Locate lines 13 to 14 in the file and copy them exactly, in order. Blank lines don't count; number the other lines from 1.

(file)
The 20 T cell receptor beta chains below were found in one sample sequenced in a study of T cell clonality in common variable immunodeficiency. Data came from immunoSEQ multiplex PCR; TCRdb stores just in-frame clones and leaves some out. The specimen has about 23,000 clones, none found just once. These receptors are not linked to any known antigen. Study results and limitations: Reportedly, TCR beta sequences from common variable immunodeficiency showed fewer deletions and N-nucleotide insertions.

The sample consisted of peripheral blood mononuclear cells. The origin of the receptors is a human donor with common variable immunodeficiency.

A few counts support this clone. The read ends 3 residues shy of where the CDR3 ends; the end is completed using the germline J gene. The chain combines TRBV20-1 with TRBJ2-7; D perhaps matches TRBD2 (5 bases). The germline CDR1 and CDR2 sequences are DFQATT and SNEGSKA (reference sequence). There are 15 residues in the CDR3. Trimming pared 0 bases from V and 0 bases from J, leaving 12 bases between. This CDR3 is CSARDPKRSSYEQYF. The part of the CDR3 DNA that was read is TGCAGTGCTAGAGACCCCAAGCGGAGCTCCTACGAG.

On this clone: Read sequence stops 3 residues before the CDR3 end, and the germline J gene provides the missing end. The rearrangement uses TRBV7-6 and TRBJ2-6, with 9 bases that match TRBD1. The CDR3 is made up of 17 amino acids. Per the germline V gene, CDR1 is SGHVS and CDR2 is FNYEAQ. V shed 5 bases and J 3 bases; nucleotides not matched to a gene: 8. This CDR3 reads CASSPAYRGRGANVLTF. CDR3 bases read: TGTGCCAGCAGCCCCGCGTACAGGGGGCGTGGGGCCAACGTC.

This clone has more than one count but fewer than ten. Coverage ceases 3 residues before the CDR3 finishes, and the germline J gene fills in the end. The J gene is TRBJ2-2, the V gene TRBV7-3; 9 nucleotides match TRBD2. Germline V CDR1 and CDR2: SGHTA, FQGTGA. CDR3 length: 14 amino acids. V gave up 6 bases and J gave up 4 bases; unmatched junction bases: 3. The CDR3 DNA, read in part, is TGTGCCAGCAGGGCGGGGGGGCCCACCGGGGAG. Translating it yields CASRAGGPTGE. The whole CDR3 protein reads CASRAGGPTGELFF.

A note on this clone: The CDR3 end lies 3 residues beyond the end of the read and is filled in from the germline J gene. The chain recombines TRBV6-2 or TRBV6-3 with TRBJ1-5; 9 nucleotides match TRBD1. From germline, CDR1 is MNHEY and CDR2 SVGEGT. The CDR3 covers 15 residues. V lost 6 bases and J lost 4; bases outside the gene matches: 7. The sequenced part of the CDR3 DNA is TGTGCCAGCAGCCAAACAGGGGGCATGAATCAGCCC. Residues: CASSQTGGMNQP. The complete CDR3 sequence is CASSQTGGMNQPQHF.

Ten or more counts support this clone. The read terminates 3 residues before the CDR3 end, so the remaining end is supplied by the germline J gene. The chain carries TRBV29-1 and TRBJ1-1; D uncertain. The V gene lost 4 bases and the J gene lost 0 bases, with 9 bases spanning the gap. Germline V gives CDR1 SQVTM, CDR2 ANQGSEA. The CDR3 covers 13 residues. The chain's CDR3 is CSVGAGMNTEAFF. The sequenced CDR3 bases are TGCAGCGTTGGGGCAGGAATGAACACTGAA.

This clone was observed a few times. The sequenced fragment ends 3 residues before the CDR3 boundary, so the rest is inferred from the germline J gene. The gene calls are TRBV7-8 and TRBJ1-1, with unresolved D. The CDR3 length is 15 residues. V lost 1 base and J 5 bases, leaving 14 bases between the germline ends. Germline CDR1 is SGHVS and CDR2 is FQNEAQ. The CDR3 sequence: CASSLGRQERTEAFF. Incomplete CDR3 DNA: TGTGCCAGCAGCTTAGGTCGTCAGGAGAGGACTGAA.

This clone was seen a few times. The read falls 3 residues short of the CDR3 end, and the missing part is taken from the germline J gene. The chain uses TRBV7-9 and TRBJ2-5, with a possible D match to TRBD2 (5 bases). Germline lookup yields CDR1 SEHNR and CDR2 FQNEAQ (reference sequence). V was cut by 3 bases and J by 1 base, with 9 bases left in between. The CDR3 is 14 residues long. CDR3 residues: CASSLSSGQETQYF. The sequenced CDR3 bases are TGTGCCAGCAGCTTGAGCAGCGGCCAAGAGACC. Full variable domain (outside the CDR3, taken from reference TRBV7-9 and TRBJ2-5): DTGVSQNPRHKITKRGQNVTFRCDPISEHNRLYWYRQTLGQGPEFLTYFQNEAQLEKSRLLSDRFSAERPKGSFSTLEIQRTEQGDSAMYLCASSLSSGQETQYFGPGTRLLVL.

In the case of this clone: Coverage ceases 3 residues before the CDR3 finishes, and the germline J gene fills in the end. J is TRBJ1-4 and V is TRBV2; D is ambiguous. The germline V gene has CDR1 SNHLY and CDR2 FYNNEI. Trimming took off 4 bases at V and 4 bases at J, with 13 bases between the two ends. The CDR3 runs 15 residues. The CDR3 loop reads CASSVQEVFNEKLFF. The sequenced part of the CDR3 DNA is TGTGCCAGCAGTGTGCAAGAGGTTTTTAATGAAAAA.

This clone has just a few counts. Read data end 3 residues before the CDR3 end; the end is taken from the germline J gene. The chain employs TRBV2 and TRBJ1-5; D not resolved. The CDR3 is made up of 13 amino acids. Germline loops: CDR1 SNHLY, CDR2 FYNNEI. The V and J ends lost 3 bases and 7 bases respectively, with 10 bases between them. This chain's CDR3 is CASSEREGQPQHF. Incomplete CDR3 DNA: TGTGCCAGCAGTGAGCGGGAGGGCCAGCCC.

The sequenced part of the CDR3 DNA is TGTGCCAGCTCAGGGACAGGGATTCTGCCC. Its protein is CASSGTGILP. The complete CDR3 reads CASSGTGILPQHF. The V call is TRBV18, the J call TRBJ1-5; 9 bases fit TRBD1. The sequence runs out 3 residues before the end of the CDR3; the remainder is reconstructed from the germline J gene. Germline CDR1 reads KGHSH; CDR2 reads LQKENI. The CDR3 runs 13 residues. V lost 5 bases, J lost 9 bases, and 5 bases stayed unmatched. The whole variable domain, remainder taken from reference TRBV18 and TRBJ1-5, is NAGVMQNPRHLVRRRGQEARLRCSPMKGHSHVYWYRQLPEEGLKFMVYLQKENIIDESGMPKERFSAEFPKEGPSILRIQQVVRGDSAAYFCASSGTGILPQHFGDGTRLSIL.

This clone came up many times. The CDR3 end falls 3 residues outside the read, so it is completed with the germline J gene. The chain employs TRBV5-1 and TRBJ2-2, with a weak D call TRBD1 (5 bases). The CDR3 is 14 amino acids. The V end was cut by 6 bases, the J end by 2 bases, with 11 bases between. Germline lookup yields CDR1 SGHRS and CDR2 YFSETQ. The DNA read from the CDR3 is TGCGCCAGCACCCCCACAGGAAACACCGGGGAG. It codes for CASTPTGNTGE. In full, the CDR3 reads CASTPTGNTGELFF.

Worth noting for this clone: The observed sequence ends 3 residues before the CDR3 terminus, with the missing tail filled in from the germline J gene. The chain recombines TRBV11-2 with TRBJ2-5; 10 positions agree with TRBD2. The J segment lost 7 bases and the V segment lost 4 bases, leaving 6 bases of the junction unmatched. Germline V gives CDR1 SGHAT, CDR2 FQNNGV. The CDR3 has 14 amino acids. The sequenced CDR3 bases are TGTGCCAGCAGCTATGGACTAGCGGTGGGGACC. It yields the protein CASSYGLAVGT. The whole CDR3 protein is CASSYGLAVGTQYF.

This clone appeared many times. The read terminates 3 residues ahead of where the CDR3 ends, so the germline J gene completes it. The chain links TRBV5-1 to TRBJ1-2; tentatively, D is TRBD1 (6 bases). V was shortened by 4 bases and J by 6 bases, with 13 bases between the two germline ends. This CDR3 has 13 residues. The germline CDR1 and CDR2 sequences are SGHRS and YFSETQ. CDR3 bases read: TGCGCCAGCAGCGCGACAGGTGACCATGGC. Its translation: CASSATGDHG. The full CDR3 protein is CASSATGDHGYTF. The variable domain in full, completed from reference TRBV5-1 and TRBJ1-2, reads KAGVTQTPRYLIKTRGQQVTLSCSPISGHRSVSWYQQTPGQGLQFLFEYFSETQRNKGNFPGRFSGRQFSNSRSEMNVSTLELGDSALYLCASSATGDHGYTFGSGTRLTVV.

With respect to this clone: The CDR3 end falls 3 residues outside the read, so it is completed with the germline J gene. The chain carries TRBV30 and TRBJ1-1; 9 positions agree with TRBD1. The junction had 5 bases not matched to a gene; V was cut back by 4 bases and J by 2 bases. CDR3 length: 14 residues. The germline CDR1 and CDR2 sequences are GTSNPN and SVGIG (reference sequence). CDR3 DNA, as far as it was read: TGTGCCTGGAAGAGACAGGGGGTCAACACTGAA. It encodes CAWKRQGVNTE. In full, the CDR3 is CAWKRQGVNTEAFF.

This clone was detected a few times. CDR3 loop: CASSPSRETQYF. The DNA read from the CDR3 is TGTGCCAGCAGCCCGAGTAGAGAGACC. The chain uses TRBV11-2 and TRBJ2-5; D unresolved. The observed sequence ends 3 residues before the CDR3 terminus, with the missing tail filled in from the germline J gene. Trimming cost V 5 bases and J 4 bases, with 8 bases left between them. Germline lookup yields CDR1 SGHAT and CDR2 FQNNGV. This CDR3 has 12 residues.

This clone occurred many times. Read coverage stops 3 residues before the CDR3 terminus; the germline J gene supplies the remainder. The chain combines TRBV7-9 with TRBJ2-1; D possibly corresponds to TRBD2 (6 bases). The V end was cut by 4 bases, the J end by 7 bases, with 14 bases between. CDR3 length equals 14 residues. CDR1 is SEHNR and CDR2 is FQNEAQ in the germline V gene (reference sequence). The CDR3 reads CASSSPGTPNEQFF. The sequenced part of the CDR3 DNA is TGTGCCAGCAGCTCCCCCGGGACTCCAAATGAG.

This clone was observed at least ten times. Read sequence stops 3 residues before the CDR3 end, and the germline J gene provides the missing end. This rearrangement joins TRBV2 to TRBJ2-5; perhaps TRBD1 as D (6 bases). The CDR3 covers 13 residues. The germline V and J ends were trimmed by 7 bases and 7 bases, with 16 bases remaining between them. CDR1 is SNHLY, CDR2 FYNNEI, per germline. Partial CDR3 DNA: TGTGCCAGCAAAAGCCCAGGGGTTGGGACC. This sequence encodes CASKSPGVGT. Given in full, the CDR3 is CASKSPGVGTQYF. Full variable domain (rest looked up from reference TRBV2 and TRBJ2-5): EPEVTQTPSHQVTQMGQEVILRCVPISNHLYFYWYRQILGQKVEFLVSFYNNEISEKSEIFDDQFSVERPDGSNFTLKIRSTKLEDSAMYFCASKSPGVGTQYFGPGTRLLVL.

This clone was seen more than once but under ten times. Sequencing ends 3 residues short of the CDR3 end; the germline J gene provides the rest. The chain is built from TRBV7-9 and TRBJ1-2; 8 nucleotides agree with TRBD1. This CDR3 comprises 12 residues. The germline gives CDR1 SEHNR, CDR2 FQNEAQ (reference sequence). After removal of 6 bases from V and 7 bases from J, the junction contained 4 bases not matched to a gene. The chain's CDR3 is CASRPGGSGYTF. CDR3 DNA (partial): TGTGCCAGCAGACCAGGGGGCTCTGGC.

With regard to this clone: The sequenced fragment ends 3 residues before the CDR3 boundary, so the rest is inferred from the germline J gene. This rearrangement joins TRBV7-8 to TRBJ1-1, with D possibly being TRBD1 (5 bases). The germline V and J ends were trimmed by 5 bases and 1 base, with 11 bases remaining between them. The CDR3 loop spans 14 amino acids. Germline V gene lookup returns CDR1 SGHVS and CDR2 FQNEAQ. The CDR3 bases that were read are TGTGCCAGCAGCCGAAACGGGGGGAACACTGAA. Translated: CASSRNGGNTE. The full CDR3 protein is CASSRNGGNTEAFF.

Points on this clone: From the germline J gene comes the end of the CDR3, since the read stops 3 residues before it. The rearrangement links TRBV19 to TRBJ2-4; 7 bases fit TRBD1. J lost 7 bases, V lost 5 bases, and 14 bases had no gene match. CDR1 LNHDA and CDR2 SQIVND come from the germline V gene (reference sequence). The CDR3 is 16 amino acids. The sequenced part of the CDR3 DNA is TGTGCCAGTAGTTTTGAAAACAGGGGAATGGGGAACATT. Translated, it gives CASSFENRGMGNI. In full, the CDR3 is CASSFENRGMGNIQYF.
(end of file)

This clone came up many times. The CDR3 end falls 3 residues outside the read, so it is completed with the germline J gene. The chain employs TRBV5-1 and TRBJ2-2, with a weak D call TRBD1 (5 bases). The CDR3 is 14 amino acids. The V end was cut by 6 bases, the J end by 2 bases, with 11 bases between. Germline lookup yields CDR1 SGHRS and CDR2 YFSETQ. The DNA read from the CDR3 is TGCGCCAGCACCCCCACAGGAAACACCGGGGAG. It codes for CASTPTGNTGE. In full, the CDR3 reads CASTPTGNTGELFF.

Worth noting for this clone: The observed sequence ends 3 residues before the CDR3 terminus, with the missing tail filled in from the germline J gene. The chain recombines TRBV11-2 with TRBJ2-5; 10 positions agree with TRBD2. The J segment lost 7 bases and the V segment lost 4 bases, leaving 6 bases of the junction unmatched. Germline V gives CDR1 SGHAT, CDR2 FQNNGV. The CDR3 has 14 amino acids. The sequenced CDR3 bases are TGTGCCAGCAGCTATGGACTAGCGGTGGGGACC. It yields the protein CASSYGLAVGT. The whole CDR3 protein is CASSYGLAVGTQYF.